As Republicans debate whether to keep the U.S. cash faucet flowing to Ukraine, Sen. Lindsey Graham (R-SC) continues to advocate for more military aid to the Eastern European nation. He recently declared it “imperative” for America to continue supporting Ukraine’s military, saying, “The Ukrainians will be successful if we and other allies continue our support.”
U.S. taxpayers have already funneled billions into Ukraine. While Graham touts this as a “great return on investment,” it’s worth scrutinizing whether this is indeed the case. Is this truly about America’s national security, or are we heading directly into another endless foreign engagement that could quickly threaten nuclear war?
Maui is missing well over a thousand children, and this war-monger is concerned about a war that doesn't affect Americans, except that it is costing us billions and billions of dollars.
$700 for Maui.
🇺🇦 Over 400,000 dead Ukrainians 🇺🇦
Lindsey Graham sponsors losers and death. https://t.co/Rwk8xPgXqK
— Voting For (@Trump_Lake2024) September 1, 2023
Graham’s recent trip to Ukraine didn’t merely focus on military aid. He also waded into Ukraine’s internal affairs by suggesting President Volodymyr Zelenskyy hold elections despite his threats to postpone polling. The senator believes holding elections in a war-torn country would dispel perceptions of Ukraine as corrupt. However, Ukrainian officials are not enthusiastic about the idea. Zelenskyy noted the difficulties, saying, “I will not take money from weapons and allocate it to elections.”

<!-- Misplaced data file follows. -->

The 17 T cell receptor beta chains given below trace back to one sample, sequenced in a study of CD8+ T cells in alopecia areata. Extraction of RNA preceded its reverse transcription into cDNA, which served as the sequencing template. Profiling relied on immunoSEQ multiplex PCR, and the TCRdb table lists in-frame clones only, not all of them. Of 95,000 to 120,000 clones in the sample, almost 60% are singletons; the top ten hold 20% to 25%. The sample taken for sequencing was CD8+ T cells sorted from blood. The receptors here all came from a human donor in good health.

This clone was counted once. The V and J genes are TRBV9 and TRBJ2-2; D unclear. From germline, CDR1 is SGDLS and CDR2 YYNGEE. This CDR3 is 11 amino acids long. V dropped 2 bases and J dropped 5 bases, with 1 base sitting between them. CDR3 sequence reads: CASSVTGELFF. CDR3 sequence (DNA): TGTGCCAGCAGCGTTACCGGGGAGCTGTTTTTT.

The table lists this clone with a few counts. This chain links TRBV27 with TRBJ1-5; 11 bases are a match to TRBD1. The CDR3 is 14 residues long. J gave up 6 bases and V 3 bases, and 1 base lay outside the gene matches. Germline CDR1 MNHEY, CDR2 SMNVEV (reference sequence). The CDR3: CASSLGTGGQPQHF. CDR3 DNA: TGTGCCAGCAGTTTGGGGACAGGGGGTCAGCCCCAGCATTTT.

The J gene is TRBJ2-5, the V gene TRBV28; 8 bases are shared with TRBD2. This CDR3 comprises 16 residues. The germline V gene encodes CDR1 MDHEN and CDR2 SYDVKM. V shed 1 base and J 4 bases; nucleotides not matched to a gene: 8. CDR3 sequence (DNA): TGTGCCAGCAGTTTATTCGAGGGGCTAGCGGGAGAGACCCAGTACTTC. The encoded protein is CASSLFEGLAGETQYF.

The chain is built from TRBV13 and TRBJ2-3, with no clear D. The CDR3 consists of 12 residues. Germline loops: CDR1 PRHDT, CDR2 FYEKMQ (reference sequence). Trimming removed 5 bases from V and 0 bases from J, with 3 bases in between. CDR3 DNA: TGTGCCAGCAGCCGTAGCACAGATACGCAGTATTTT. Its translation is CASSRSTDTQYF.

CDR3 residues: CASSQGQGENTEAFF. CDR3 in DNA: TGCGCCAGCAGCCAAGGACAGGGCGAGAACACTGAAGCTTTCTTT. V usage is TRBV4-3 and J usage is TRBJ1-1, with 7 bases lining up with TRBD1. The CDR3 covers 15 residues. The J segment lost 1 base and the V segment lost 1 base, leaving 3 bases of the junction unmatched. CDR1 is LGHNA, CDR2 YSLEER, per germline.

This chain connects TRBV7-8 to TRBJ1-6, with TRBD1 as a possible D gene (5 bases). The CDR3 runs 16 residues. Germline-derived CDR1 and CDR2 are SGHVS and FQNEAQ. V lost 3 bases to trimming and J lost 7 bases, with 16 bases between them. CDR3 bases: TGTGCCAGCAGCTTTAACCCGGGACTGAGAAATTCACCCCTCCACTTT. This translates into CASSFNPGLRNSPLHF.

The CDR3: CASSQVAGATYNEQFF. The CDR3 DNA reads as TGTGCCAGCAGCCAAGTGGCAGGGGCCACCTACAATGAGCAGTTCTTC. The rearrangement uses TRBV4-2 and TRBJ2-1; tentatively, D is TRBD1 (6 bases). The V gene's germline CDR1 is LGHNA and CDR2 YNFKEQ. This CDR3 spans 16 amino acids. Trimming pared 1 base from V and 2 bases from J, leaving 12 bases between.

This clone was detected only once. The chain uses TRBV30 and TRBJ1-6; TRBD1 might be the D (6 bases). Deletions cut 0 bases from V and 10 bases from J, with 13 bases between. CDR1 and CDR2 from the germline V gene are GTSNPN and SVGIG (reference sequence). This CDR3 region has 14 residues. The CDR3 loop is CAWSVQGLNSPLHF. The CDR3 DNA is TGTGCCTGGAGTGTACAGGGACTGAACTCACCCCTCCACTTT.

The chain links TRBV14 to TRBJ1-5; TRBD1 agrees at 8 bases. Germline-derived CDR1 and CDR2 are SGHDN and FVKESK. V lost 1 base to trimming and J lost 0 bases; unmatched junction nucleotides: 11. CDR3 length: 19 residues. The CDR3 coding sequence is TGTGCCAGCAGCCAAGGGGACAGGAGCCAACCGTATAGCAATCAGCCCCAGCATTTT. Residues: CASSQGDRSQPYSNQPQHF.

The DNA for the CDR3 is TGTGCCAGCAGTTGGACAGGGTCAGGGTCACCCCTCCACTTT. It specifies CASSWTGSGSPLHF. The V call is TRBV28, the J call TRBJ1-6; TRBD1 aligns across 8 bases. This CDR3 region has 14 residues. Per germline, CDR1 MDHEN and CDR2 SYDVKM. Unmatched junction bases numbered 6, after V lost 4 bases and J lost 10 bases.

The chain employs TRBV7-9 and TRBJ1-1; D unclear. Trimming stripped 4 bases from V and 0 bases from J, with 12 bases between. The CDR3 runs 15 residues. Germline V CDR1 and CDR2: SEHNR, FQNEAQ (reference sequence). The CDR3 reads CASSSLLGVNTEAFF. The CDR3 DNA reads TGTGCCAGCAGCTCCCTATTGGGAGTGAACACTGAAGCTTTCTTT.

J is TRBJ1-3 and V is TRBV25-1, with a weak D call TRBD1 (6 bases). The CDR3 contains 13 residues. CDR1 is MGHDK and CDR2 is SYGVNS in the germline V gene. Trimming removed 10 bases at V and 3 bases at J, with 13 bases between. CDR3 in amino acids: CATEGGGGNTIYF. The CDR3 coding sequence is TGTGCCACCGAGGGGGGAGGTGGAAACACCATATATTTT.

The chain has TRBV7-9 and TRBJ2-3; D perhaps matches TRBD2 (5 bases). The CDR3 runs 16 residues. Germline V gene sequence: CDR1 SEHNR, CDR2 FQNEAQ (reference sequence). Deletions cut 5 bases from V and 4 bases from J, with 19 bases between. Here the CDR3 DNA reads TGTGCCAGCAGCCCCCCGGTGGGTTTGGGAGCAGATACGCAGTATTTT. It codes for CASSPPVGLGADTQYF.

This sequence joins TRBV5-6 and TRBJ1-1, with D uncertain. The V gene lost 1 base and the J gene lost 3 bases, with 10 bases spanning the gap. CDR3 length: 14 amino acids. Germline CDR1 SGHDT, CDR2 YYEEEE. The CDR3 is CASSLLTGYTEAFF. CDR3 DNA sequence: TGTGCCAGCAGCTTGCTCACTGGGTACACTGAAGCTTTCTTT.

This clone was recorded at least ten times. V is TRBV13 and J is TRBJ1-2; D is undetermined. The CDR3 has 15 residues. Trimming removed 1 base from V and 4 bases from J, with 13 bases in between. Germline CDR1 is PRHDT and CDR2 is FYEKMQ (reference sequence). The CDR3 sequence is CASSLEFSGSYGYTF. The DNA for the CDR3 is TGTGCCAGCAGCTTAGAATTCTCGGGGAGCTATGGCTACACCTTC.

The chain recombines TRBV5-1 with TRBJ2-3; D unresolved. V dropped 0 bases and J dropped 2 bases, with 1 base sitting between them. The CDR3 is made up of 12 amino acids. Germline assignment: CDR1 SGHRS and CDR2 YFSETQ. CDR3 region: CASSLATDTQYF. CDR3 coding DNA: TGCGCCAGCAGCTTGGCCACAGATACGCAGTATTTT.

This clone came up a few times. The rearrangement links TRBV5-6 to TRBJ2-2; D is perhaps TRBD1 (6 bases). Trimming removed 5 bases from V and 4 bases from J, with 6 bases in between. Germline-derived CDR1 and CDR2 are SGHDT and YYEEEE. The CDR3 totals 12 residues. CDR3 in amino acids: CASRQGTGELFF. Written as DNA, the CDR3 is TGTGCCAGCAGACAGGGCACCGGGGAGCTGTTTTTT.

When officials in Ukraine say it’s “impossible to hold elections” due to “problems of security,” it’s a wake-up call. If a nation can’t secure a polling booth, can we trust it to use sophisticated American military hardware efficiently?
While Graham assures us that “No American troops have been requested or needed,” one wonders if this is a slippery slope. Will there be a point where boots on the ground become a ‘necessary’ step in this ongoing saga? And if the Russian invasion “crumbles,” as Graham puts it, will American assistance cease? Historical examples from Afghanistan to Iraq suggest that’s unlikely.
Foreign military support needs to be clear-eyed, focused, and with a predefined goal — something lacking in the rhetoric coming from Graham. “The outcome of this is enormously important to our national security because China and many others are watching closely,” Graham asserts. Yet, it’s essential to differentiate between strategic foreign policy and what can easily become an unwieldy international entanglement.
At a time when the U.S. has its own domestic challenges — from border security to persistent inflation — it’s crucial to consider whether we can afford another “imperative” mission that could evolve into a never-ending commitment.